The valve only opens once the seal has been created about the accessing filament and closes before that seal is broken. This is ensured by the travel necessary to push the annular plug out of sealing engagement with the interior wall of the insert. This travel is specified to be longer than the travel necessary to generate a seal around the accessing filament.
The device depicted in FIGS. 8-10 uses a miter or duck bill valve (46) as the valving element. Typically the miter valve comprises elastomeric elements or components. The valve is opened as the cap at the distal end of the elastomeric tube is pushed into the valve by the advancing filament or needle. This cap would again be formed from a resilient material such as stainless steel, titanium or other suitable metal. The cap has a simple step decrease in internal diameter from the proximal portion to the distal portion. The larger diameter allows passage of certain specified filaments or needle gauges, while the smaller diameter acts to limit passage of those filaments or needles, but allows for fluid flow.
The duck bill valve may have some advantages over the side hole valve of FIG. 4 or the slit valve of FIG. 2. It provides a more direct and potentially smoother fluid flow and instrument insertion pathway. This may ease insertion of various devices and allow for higher infusion flow rates at lower pressures. Another distinct advantage of this valve assembly is that creation of the seal about the accessing filament requires no motion of the valve. By decoupling the sealing element from the valve and by separating the two elements, the design ensures that the seal will be created about the filament before the valve opening is initiated.
The use of a channel in these devices allows the overall device to better simulate a natural artery or vein. By running down the central axis of the device, a channel, as herein described, would allow the accessing medical professional to access the port in much the same way they access peripheral vessels, i.e. by placing fingers on either side of the vessel and sticking for its center. The length of this channel can be chosen to fit the requirements of the specific therapy, allowing for an increase in overall strike area by increasing the size of the implantable access device in only a single dimension.
1. An implantable access device comprising a housing having at least one entry port and at least one exit port with a passageway extending therebetween, said housing further comprising an elongated open entrance guidance channel disposed therein having a tenth and communicating with said entry port, said channel having a substantially constant transverse cross sectional area substantially along the length, with substantially constant cross sectional area substantially along the length, with said channel further being adaptable to receive a filament for guiding said filament toward and into said entry port, and with said housing further including a valve assembly disposed and into said entry port, and with said housing further including a valve assembly disposed in said passageway, said valve assembly adapted to be activated by said filament after passage of said filament through said entry port, said valve assembly being normally closed but adapted to be opened by said filament to allow access through said exit port, wherein said valve assembly comprises a sealing element and a valve disposed in said passageway, with said sealing element being positioned closer to said entry port than is said valve, said filament and said sealing element coacting to first create a seal about said filament before said valve opens to allow said access, and wherein said sealing element comprises an elastomeric member with a first end and a second end and an open conduit therebetween, said first end being substantially fixed in position within said housing and said second end having a resilient cap affixed thereto, said cap being adapted to withstand repeat contact with said filament, resisting passage of said filament such that when said filament is advanced through said conduit the filament makes contact with said cap causing said elastomeric member to stretch and collapse around said filament.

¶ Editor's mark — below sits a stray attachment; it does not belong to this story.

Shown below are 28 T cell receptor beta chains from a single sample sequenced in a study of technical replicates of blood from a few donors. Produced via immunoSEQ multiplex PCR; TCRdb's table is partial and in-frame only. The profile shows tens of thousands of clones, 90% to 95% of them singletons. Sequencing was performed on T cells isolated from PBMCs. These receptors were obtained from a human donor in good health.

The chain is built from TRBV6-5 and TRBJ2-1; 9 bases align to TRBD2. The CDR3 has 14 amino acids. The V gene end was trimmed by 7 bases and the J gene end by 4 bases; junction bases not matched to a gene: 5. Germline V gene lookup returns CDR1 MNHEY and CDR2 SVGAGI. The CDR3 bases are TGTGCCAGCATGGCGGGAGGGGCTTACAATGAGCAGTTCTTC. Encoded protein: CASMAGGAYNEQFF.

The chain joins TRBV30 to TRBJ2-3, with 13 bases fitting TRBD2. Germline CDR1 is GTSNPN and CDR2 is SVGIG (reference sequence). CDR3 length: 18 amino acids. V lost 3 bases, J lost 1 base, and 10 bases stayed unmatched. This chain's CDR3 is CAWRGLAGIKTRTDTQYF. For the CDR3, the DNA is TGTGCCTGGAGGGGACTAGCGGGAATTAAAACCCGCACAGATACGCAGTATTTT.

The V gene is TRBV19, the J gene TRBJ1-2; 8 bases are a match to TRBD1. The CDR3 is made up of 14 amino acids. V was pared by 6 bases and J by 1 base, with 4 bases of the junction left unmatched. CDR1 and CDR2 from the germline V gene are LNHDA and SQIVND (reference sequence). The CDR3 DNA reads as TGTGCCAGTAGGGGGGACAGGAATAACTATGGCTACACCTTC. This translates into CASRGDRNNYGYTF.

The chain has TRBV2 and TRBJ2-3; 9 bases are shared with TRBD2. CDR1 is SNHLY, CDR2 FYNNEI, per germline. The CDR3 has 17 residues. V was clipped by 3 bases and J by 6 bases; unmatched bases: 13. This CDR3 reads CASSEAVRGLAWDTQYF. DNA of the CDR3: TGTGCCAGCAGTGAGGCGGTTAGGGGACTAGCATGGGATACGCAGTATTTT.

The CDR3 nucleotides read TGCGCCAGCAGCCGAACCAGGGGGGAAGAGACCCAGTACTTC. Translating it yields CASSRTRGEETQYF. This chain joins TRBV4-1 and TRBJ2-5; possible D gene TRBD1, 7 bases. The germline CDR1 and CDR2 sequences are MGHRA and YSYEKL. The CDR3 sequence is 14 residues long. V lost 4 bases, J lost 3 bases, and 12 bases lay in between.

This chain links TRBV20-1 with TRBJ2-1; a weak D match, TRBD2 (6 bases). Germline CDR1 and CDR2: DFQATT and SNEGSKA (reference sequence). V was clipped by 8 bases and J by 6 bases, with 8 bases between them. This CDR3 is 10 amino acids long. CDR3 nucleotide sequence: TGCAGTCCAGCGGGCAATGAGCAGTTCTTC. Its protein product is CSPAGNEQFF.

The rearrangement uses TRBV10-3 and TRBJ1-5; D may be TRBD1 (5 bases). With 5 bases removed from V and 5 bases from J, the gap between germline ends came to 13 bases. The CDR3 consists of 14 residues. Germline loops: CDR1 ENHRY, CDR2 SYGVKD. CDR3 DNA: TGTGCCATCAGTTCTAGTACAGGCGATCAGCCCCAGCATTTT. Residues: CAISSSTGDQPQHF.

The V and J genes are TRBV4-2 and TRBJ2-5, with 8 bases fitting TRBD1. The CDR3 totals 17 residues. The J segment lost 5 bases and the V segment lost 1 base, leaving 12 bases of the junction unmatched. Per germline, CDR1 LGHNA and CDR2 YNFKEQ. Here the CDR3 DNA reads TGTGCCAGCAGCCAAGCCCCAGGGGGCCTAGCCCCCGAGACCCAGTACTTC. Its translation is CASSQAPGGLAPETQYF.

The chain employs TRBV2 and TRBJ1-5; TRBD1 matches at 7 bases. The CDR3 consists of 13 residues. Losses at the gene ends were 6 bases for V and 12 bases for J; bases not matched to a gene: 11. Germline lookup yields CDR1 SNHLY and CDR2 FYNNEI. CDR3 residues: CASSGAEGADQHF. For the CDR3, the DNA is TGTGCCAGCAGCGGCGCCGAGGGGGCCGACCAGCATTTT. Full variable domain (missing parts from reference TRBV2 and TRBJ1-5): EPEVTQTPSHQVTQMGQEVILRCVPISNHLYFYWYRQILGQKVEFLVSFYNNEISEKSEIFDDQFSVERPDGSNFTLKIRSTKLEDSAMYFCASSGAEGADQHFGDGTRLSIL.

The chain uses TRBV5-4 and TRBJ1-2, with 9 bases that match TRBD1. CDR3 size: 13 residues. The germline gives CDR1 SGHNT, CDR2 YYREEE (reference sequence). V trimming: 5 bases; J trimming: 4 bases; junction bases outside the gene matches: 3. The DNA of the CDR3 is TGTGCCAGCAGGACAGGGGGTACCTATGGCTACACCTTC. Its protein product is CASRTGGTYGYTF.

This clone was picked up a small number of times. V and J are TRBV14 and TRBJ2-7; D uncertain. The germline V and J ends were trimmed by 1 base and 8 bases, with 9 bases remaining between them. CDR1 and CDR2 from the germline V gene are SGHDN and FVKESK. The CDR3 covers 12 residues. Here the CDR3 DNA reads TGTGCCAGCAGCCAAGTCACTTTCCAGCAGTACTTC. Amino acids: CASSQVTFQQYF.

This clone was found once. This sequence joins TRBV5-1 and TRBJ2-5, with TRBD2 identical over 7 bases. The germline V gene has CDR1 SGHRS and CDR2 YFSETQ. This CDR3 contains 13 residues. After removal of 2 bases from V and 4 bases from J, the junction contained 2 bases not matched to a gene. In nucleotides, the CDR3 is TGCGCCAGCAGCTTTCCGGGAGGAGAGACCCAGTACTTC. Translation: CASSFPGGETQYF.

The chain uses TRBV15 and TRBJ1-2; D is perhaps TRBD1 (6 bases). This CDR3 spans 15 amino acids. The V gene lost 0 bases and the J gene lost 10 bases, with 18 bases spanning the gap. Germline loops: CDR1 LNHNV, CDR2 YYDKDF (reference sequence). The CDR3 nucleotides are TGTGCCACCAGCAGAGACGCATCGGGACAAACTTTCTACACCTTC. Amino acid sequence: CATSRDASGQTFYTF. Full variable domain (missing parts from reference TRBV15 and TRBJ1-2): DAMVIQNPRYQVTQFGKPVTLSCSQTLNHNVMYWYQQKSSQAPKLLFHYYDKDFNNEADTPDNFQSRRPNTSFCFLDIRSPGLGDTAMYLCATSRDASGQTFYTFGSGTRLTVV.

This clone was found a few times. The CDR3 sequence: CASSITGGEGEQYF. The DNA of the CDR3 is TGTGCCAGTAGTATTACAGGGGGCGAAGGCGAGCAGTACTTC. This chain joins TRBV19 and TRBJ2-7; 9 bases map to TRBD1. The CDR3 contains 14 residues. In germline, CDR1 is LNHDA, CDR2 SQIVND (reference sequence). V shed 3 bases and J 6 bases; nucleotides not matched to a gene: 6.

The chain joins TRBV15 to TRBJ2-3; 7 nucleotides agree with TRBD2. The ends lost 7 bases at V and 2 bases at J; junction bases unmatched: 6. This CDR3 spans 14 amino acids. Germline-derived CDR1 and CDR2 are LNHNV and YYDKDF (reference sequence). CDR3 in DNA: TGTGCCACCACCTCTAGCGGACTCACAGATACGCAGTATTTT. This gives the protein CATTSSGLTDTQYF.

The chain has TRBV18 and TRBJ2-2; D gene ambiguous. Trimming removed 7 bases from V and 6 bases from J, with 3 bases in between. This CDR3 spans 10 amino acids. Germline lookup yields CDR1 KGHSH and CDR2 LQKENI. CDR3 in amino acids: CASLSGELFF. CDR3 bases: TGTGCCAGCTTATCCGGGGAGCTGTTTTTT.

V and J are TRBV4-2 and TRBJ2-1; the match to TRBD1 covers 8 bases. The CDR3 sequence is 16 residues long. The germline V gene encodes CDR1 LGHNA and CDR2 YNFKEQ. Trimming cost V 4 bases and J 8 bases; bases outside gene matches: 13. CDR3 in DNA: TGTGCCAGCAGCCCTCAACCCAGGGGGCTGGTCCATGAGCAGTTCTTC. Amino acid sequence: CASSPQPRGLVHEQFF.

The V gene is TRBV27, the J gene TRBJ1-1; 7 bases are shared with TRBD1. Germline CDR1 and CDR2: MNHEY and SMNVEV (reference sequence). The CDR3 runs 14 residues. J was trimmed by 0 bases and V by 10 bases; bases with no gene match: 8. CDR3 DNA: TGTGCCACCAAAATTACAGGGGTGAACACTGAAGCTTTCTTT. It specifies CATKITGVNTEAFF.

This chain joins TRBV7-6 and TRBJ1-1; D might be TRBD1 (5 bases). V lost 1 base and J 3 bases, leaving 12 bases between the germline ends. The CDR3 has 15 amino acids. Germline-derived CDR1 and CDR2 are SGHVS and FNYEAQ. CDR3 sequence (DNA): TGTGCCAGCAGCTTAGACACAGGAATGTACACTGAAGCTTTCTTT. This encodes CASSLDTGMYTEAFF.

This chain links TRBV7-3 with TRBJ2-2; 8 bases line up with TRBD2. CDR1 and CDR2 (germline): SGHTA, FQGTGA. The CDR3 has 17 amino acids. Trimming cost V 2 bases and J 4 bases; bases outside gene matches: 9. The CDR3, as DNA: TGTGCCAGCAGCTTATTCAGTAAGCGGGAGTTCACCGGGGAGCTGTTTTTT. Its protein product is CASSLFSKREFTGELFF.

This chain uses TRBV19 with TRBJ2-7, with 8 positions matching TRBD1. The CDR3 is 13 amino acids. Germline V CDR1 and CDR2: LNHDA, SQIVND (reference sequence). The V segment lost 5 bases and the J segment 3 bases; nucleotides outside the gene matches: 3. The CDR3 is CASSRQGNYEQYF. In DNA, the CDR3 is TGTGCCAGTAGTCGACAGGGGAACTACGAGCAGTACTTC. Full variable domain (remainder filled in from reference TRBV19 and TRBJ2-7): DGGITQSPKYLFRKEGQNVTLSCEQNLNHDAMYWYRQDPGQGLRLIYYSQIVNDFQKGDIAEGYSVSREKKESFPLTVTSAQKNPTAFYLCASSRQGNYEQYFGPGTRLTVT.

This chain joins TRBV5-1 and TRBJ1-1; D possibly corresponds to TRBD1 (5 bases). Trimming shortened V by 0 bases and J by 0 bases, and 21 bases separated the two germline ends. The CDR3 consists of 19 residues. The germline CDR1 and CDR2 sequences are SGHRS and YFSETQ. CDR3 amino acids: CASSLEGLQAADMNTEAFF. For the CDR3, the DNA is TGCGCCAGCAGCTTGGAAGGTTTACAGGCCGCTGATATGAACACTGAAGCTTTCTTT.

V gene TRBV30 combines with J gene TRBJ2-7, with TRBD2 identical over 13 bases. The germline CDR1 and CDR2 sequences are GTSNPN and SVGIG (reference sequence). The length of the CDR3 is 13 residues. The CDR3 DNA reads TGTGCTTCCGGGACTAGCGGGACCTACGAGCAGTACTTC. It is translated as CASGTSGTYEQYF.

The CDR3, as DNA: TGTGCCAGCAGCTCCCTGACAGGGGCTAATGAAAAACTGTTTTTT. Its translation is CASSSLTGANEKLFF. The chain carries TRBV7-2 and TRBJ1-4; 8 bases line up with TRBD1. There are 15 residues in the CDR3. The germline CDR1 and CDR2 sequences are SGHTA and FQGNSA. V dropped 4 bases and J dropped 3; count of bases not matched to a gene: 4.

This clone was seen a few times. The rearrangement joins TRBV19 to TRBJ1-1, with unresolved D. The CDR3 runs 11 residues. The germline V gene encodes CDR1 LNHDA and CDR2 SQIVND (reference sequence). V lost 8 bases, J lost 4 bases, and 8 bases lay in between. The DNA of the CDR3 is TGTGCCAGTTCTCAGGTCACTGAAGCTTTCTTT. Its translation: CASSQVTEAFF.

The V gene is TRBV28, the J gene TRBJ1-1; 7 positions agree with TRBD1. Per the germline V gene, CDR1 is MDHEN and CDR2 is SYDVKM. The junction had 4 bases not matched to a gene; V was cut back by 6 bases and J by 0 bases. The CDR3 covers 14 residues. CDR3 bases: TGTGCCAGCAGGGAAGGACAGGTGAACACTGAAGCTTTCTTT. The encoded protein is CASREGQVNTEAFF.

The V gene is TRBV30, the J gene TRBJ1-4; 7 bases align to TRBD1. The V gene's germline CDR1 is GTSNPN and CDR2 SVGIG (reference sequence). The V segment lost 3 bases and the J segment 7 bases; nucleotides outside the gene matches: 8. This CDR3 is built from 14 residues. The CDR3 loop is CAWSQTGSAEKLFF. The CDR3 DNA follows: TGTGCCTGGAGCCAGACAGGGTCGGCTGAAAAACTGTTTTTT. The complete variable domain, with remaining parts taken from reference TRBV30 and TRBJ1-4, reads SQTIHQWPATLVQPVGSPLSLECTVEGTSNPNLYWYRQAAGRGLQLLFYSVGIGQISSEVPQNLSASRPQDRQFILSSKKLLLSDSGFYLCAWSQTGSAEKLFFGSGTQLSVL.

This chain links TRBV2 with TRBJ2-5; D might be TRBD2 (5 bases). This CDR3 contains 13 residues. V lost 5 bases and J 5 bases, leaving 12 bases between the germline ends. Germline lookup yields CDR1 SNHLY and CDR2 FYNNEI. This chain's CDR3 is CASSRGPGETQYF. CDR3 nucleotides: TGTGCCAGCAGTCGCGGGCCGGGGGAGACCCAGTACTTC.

2. The device according to claim 1 wherein said elastomeric member has an outer dimension, said outer dimension at a first location having a first size which decreases to an outer dimension of a second size at a second location, said decrease corresponding to a decrease in dimension of said passageway such that when said elastomeric member is stretched by advancement of said filament, the larger outer dimension of said elastomeric member is compressed against said accessing filament within the smaller dimension of said passageway.
3. An implantable access device comprising a housing having at least one entry port and at least one exit port with a passageway extending therebetween, said entry port being adapted to receive a filament for passage into said passageway, said housing further including and disposed in said passageway a valve assembly comprising a valve and a sealing element, said sealing element comprising an elastomeric member with a first and second end and an open conduit therebetween, said first end being substantially fixed in position within said housing and said second end having a resilient cap affixed thereto, said cap being adapted to withstand repeat contact with said filament, resisting passage of said filament such that when said filament is advanced through said conduit the filament makes contact with said cap causing said elastomeric member to stretch and collapse around said filament, said valve assembly adapted to be activated by said filament after passage of said filament through said entry port whereupon a seal, independent of activation of said valve, is created by said sealing element about said filament before said valve opens to allow access through said exit port.
4. The device according to claim 3 wherein said valve comprises a miter valve.
5. The device according to claim 3 wherein said housing further comprises means for retaining an accessing filament in a fixed position within said housing.
6. The device according to claim 3 wherein said exit port is adapted to be connected to a catheter, a graft, or an implanted medical device.
7. The device according to claim 3 wherein said filament is a needle having a point and wherein said housing further includes means for guiding said needle through said conduit and into said resilient cap such that said point of said needle contacts only said resilient cap.
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Filed: Feb 17, 1995
Date of Patent: Apr 21, 1998
Inventors: Gregory H. Lambrecht (Mamaroneck, NY), Joshua Makower (Nanuet, NY), Sangeeta N. Bhatia (Cambridge, MA), David McDonald (Watertown, MA), Ashish Khera (Burlington, MA), J. Christopher Flaherty (Topsfield, MA), Alan K. Plyley (Goleta, CA), Russell J. Redmond (Goleta, CA), Claude A. Vidal (Santa Barabara, CA)
Primary Examiner: Mark Bockelman
Law Firm: Needle & Rosenberg, P.C
Application Number: 8/390,014
International Classification: A61M 1100;